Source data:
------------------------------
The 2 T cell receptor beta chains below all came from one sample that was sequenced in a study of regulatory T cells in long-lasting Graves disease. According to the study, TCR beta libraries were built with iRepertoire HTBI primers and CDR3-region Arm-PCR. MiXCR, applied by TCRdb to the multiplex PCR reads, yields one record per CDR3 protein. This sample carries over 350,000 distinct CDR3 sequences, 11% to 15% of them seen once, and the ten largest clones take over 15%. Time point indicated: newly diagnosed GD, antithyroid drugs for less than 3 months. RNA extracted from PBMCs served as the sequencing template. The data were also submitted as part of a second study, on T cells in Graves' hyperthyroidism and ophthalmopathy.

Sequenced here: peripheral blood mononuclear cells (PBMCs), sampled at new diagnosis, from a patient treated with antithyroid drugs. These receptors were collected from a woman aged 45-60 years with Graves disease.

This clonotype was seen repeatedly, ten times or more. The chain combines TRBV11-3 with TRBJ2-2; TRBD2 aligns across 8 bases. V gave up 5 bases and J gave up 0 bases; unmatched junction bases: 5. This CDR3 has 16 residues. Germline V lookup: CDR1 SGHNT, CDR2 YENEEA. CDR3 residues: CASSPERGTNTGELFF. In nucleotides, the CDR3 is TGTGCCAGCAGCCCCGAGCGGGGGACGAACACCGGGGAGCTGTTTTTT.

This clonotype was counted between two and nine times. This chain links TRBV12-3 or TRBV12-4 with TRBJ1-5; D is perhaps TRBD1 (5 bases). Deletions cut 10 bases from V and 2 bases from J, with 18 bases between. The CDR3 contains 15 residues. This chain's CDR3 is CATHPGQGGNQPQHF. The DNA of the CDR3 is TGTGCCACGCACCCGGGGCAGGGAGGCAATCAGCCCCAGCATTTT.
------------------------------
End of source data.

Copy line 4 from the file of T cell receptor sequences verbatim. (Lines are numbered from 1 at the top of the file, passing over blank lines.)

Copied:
This clonotype was counted between two and nine times. This chain links TRBV12-3 or TRBV12-4 with TRBJ1-5; D is perhaps TRBD1 (5 bases). Deletions cut 10 bases from V and 2 bases from J, with 18 bases between. The CDR3 contains 15 residues. This chain's CDR3 is CATHPGQGGNQPQHF. The DNA of the CDR3 is TGTGCCACGCACCCGGGGCAGGGAGGCAATCAGCCCCAGCATTTT.